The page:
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I have a situation where I have a lambda as a member variable that is created by a certain function call. The problem is that it captures this as a part of its operation. Later on, I want to be able to copy the whole object...

However, at the time of the copy I don't know how the lambda was created (it could have been defined in several spots through different code paths). Hence, I'm somewhat at a loss as to what to put in the copy constructor. Ideally, I would want to "rebind" the lambda's captures to the new "this" that was created.

Is this at all possible?

Here's some sample code:

#include <iostream>
#include <string>
#include <functional>

class Foo
{
  public:

    Foo () = default;
    ~Foo () = default;

    void set (const std::string & v)
    {
        value = v;
    }

    void set ()
    {
        lambda = [&]()
        {
            return this->value;
        };
    }

    std::string get ()
    {
        return lambda();
    }


    std::string value;
    std::function <std::string (void)> lambda;
};

int main ()
{
    Foo foo;

    foo.set ();
    foo.set ("first");

    std::cerr << foo.get () << std::endl; // prints "first"

    foo.set ("captures change");

    std::cerr << foo.get () << std::endl; // prints "captures change"

    Foo foo2 (foo);
    foo2.set ("second");

    std::cerr << foo.get () << std::endl; // prints "captures change" (as desired)
    std::cerr << foo2.get () << std::endl; // prints "captures change" (I would want "second" here)

    return 0;
}

Thanks in advance.

share|improve this question
3  
You don't have a lambda member variable, you have a std::function <std::string (void)> data member that is called lambda. – juanchopanza Aug 2 '12 at 13:09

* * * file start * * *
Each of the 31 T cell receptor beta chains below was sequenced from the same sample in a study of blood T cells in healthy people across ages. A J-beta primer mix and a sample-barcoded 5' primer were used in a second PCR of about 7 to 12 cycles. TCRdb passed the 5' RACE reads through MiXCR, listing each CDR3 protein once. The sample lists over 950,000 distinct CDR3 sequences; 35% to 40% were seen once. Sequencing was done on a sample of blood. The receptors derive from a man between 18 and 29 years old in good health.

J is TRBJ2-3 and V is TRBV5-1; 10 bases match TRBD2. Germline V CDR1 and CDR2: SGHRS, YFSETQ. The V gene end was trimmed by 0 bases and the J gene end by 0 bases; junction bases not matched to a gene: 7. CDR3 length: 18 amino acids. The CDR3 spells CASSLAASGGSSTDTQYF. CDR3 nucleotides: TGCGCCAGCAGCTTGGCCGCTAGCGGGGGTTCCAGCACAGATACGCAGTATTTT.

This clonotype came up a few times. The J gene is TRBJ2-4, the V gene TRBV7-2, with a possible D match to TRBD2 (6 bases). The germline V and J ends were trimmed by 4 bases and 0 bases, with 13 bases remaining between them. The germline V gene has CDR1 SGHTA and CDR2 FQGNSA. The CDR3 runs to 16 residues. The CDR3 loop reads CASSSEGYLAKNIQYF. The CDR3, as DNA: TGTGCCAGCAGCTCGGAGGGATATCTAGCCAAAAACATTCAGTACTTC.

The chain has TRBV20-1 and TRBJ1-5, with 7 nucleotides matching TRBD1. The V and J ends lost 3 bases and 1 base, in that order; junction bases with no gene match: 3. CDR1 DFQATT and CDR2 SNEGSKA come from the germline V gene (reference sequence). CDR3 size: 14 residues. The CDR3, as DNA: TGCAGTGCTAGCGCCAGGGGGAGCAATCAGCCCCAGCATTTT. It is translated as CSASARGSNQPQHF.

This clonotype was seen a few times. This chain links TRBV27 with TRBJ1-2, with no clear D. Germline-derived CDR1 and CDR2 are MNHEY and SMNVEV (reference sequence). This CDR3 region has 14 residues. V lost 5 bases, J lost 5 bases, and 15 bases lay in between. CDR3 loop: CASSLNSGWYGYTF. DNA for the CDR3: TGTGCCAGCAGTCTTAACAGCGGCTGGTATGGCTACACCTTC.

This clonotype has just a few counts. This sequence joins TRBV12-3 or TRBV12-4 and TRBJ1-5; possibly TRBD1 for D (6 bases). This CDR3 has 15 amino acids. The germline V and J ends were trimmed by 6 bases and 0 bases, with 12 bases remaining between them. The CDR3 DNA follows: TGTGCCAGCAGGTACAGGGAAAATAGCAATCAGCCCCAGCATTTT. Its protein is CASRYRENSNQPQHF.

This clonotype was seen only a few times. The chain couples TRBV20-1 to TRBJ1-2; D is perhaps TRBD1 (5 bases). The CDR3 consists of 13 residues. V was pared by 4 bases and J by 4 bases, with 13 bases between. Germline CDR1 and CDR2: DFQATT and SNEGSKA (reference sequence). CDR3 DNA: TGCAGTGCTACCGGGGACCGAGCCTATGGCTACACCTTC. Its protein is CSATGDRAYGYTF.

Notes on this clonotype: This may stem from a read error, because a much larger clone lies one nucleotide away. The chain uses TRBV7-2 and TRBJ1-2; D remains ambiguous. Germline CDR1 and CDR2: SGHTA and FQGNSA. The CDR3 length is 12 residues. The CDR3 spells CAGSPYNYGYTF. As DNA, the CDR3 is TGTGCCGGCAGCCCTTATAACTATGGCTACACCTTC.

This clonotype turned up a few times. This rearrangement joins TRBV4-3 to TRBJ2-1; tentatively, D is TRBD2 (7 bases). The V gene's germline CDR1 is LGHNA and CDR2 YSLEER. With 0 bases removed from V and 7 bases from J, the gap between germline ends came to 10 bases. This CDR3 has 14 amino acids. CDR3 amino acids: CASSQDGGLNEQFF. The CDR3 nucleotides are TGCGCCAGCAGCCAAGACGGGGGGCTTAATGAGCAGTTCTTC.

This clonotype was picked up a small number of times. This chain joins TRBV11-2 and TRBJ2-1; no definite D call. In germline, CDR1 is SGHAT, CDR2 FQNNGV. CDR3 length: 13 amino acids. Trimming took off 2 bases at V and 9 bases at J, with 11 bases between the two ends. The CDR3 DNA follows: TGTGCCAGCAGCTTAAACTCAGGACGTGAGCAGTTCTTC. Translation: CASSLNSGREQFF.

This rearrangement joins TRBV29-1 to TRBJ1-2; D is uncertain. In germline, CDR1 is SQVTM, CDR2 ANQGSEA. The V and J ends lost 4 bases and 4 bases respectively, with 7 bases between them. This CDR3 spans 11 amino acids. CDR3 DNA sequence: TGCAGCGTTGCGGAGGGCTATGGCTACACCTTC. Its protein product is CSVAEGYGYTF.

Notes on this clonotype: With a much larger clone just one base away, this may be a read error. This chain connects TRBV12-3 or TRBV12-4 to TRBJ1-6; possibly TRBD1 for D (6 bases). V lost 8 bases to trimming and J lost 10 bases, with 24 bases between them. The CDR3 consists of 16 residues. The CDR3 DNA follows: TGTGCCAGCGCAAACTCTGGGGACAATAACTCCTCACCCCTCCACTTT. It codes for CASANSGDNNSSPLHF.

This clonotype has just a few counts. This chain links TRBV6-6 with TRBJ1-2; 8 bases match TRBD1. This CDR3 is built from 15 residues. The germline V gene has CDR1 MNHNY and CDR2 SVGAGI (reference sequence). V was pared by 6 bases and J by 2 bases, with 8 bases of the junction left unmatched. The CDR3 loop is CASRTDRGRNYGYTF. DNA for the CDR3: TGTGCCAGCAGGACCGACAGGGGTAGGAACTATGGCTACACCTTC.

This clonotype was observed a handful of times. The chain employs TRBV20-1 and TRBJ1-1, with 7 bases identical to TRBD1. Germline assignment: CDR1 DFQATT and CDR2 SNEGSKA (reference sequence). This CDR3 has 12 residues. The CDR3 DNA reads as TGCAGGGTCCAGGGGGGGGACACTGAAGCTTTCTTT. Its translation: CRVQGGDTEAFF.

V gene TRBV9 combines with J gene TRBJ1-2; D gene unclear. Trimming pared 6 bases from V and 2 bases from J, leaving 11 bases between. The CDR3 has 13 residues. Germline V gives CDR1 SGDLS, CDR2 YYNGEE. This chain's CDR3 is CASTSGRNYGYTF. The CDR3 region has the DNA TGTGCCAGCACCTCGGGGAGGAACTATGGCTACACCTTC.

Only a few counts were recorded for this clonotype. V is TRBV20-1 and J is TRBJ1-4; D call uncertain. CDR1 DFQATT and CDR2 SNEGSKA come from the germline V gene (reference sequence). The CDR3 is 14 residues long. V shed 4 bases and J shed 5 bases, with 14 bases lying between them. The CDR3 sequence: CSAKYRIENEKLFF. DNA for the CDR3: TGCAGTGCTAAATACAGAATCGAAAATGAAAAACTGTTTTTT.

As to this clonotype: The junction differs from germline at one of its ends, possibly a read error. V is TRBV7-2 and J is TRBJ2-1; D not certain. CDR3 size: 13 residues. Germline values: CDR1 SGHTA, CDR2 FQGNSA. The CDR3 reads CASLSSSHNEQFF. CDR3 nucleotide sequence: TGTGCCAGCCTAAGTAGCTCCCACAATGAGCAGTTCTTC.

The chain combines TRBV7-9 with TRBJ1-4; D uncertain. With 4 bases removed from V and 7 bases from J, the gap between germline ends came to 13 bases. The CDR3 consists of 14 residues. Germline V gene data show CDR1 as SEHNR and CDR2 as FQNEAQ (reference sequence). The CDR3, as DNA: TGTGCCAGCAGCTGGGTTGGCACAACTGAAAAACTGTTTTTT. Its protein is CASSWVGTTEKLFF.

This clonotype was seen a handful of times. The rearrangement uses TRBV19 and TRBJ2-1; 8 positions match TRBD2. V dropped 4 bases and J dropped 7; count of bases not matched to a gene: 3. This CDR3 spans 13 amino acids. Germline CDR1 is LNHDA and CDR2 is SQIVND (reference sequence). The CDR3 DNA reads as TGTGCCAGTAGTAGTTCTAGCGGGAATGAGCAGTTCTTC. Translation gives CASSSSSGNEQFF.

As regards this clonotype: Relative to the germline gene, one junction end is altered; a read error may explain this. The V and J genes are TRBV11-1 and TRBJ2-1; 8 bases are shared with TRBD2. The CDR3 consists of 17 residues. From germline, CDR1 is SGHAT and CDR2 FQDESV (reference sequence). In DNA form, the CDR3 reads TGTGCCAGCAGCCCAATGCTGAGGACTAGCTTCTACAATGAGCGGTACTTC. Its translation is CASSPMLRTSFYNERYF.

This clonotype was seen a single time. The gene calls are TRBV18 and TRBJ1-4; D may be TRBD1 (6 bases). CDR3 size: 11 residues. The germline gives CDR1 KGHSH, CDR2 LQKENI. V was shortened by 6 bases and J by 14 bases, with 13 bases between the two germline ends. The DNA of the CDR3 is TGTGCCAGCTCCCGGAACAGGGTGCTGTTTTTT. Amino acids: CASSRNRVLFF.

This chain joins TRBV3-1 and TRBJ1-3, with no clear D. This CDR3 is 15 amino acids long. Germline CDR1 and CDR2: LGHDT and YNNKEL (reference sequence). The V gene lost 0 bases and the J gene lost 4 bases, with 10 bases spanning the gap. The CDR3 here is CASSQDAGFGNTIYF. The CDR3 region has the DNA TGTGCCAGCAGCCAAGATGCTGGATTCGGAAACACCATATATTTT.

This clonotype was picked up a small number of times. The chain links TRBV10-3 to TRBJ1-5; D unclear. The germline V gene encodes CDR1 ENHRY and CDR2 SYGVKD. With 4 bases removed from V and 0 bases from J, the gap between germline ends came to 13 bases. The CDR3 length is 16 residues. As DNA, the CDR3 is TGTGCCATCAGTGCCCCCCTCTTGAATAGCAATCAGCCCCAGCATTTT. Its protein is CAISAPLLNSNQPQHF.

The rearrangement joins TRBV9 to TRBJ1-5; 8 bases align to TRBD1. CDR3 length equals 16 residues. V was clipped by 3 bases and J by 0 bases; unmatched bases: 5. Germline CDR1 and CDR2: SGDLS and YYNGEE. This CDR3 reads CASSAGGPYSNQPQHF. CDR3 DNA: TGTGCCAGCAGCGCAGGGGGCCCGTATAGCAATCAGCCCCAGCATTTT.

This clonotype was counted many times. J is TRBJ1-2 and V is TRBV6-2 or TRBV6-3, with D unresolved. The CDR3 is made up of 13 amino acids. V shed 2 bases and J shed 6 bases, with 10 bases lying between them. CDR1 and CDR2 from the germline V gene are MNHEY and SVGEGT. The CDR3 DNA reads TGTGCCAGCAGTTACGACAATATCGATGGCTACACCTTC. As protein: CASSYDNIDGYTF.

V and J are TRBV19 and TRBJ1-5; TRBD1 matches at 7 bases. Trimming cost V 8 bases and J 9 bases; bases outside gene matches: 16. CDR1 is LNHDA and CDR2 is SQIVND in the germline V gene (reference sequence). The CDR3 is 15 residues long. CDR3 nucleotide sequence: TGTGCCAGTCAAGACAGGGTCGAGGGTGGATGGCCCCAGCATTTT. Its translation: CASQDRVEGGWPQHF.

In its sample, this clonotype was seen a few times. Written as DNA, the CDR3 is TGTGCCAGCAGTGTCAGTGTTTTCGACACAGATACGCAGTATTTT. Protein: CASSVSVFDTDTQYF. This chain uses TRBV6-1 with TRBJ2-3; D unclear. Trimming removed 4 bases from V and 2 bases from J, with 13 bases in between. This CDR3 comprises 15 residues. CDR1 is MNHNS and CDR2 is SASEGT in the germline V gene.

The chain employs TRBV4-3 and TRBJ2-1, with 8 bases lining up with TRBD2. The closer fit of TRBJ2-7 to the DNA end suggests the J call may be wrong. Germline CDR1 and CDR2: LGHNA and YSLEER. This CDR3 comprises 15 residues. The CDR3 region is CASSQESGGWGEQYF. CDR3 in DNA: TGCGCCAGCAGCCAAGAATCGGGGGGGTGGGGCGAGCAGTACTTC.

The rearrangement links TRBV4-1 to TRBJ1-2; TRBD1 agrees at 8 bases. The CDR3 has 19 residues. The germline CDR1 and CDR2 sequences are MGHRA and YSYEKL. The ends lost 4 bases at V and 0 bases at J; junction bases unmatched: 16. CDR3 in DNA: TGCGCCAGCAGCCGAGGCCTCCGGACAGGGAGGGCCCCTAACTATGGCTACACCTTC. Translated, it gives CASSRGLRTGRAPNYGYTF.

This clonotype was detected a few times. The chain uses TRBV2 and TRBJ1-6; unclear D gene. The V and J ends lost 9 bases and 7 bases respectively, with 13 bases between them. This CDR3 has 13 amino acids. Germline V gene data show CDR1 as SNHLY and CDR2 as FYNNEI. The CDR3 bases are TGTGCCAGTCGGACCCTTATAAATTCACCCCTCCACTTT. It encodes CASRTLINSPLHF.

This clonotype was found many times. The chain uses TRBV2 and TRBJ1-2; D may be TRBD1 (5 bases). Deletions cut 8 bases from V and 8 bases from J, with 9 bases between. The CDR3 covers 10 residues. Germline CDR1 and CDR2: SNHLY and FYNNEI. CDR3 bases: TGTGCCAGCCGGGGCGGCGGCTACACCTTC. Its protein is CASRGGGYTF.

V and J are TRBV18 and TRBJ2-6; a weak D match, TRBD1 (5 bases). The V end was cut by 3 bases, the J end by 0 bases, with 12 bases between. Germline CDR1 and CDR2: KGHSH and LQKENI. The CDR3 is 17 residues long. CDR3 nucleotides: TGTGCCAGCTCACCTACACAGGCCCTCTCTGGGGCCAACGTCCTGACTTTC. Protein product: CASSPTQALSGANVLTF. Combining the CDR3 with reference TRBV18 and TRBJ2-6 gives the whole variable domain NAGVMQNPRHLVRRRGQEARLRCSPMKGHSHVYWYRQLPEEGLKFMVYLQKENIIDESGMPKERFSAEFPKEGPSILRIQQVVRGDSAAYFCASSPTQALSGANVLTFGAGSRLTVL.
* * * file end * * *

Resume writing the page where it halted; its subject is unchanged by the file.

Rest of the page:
@juaNchopanza you are correct :D – vmpstr Aug 2 '12 at 13:48
up vote 5 down vote accepted

The problem you're seeing is that the this pointer is being captured into the lambda, but you're now executing the copy of the function from another object. It's working in your example because both objects exist, but it's a dangling pointer waiting to happen.

The cleanest way to do this is to modify your std::function and your lambdas to take an argument of a pointer to the class, and use that passed in pointer instead of capturing this. Depending on the contents of your lambda, you can choose to capture the values.

class Foo
{
  public:

    Foo () = default;
    ~Foo () = default;

    void set (const std::string & v)
    {
        value = v;
    }

    void set ()
    {
        lambda = [](Foo* self)
        {
            return self->value;
        };
    }

    std::string get ()
    {
        return lambda(this);
    }


    std::string value;
    std::function <std::string (Foo*)> lambda;
};

Example at IDEOne

share|improve this answer

I don't think you can modify the closure. If you need the function to operate on another object, you need to pass the pointer to the object as an argument to the function:

class Foo
{
  public:

    Foo () = default;
    ~Foo () = default;

    void set (const std::string & v)
    {
        value = v;
    }

    void set ()
    {
        lambda = [](Foo* t)
        {
            return t->value;
        };
    }

    std::string get ()
    {
        return lambda(this);
    }

    std::string value;
    std::function <std::string (Foo*)> lambda;
};
share|improve this answer

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